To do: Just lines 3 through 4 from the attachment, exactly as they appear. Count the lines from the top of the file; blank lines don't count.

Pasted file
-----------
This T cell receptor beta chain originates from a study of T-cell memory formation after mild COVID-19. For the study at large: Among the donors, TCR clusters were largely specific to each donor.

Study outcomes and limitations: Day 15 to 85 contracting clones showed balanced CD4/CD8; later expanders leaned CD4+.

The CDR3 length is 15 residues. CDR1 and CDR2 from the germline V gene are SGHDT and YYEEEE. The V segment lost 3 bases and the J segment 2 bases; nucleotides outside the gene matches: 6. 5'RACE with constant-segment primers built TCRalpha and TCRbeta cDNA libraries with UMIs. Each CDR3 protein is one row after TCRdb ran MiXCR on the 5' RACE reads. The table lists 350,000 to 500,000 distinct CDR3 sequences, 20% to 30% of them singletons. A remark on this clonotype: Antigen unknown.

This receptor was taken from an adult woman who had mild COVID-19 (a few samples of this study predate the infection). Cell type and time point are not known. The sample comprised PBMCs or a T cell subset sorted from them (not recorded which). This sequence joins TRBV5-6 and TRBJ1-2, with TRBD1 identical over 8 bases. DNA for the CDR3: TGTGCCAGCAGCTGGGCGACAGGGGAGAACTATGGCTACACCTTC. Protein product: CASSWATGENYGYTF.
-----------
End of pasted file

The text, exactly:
The CDR3 length is 15 residues. CDR1 and CDR2 from the germline V gene are SGHDT and YYEEEE. The V segment lost 3 bases and the J segment 2 bases; nucleotides outside the gene matches: 6. 5'RACE with constant-segment primers built TCRalpha and TCRbeta cDNA libraries with UMIs. Each CDR3 protein is one row after TCRdb ran MiXCR on the 5' RACE reads. The table lists 350,000 to 500,000 distinct CDR3 sequences, 20% to 30% of them singletons. A remark on this clonotype: Antigen unknown.

This receptor was taken from an adult woman who had mild COVID-19 (a few samples of this study predate the infection). Cell type and time point are not known. The sample comprised PBMCs or a T cell subset sorted from them (not recorded which). This sequence joins TRBV5-6 and TRBJ1-2, with TRBD1 identical over 8 bases. DNA for the CDR3: TGTGCCAGCAGCTGGGCGACAGGGGAGAACTATGGCTACACCTTC. Protein product: CASSWATGENYGYTF.